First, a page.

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Encouraging Community Online
Encouraging Community Online avatar

Rachèle DeMéo, MiraCosta College (French)

As an online student, it can be challenging to feel part of the “classroom”. I can identify as a student–one of my two Master degrees was completely online. But I can also identify as an instructor. So what are some ways to keep our students feeling a part of a community in our online classes?

Here are some ways I believe we can help our students to create a community online.

As a student

Something I make my students do the first week of our semester together is to pair up with another student to practice weeklyCapture d’écran 2015-04-08 à 15.50.24 I teach French (I’m originally from the South of France) and practicing a language is essential in learning it. So based on their usual weekly schedule, students pick a time/day that usually works for them and they can either meet in person or via Skype to practice.  Weekly, I provide them with a prompt so they can know what they need to practice (which correlates to our lesson).

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They also have to jot down the time/day they practiced and provide me with other details.

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The Discussion Board on Blackboard is a great way to keep our students feeling involved in our online community. I’ve seen instructors use the Discussion Board in a variety of ways to keep students plugged in (pun intended) to their classrooms. Here are some of the ways I personally use Blackboard.

At the beginning of the semester, I ask students to introduce themselves and include a picture or avatar. I ask a few more things based on their level, modeling it by introducing myself first.

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Throughout the semester I’ll create different posts (not an overload, but a few) such as asking them what their hobbies are. By seeing their classmates’ hobbies, they can connect outside the classroom (and hopefully speak/text/email in French together!).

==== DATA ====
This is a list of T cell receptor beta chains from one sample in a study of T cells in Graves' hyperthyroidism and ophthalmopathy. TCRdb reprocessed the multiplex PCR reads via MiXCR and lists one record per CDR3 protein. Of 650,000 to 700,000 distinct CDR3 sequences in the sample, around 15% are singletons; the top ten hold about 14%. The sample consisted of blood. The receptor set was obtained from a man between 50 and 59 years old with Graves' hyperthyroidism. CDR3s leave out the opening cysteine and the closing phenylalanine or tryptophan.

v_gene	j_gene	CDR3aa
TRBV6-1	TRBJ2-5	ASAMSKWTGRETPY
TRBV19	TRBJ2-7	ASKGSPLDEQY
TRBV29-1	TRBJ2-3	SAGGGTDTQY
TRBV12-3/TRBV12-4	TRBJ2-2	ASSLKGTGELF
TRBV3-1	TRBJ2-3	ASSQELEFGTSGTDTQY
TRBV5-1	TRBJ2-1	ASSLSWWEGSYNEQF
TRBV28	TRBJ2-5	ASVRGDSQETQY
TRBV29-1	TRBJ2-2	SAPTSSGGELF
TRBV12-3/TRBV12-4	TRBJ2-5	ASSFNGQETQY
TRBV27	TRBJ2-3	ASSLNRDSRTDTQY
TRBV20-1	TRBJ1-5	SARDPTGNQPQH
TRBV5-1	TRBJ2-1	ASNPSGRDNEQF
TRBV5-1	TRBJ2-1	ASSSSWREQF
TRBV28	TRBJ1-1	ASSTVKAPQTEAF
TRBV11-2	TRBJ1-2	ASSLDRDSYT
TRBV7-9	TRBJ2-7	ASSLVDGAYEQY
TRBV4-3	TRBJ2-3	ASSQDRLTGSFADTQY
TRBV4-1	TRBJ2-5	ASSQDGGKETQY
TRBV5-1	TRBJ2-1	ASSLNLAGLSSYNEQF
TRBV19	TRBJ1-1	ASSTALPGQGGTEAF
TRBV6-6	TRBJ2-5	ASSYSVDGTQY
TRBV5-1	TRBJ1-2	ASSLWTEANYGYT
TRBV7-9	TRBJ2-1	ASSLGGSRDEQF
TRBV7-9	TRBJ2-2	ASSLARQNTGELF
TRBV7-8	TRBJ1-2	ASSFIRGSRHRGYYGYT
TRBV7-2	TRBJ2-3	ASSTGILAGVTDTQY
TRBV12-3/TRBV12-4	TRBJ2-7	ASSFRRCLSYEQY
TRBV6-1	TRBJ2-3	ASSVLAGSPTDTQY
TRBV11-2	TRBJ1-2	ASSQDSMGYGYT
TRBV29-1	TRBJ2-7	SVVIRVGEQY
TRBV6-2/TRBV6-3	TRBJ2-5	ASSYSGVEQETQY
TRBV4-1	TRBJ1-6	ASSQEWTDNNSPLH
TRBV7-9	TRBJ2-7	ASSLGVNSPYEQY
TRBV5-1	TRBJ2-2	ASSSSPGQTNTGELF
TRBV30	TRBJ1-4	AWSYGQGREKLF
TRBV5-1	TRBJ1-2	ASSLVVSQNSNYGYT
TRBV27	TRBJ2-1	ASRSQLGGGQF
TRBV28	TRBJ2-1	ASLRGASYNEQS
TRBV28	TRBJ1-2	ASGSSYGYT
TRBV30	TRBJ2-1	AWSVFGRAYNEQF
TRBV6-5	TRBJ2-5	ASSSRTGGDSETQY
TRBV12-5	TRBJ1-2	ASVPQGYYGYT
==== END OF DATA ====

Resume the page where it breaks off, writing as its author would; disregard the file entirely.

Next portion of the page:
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Mid-Terms are another way to get the entire classroom to get to know one another. I assign them with a Group project and then they have to comment on one another’s presentations.

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Throughout the semester I encourage them to do activities with their classmates, outside of the classroom setting. I inform them about upcoming local events (relating to the French language) they might want to attend.

I also recommend they form study groups (based on their location) so they can study together.

 

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As an instructor

Something I saw demonstrated so well by my (absolutely amazing) grad Professor (Dr. Beth Ackerman) was to personally reach out to students. I believe it’s important we show we genuinely care about their success but also about them as a person. Writing a short email asking how they are doing, can help create that community we are looking for.  I will also email them if they are missing assignments or have been “absent” online for a while (they might have something going on at home that I should be aware of). Since we can’t always sense the “tone” (or see any facial expressions) in an email I always try my best to sound understanding, professional and personal. I make it a point to respond to emails as soon as I can (usually 2-3 business days). It helps me create a relationship with each individual student.

I encourage them to sign-up for my office hours. I use SignUpGenius to schedule my office hours. I give them the option to meet in person (on campus) or via Skype. I tell my online students that I’d love to meet them in person.

Half-way through the semester, I have them take an oral exam with me (instead of with a classmate). This gives me an opportunity to “meet” them (online or in person). It also makes it less intimidating for them when we have our final oral exam together.

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Weekly, I create short videos to give them announcements and introduce the new week ahead.

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I send out announcements (sent directly to their email inbox) several times a week. I’ll keep them updated on what I have graded (I try to grade any submitted work within 1-2 weeks), let them know of any important assignments coming up and give them additional resources, tools, etc.

To me those are small ways to keep students in our online class feeling part of the community of our classroom.

 

Finally, I’d like to take a moment to thank two wonderful Professors who have helped me in my journey in online teaching: Pilar Hernandez and David Detwiler.

I hope this post was useful to you. Thank you for reading.

Rachele-Web4-Rachèle DeMéo

www.ProfDeMeo.com

 

1 comment to Encouraging Community Online

  • Avatar Beth Ackerman

    Well, it’s easy to seem like an amazing professor, when I’m blessed with amazing students. 🙂 I like how you added the graphics in your blog.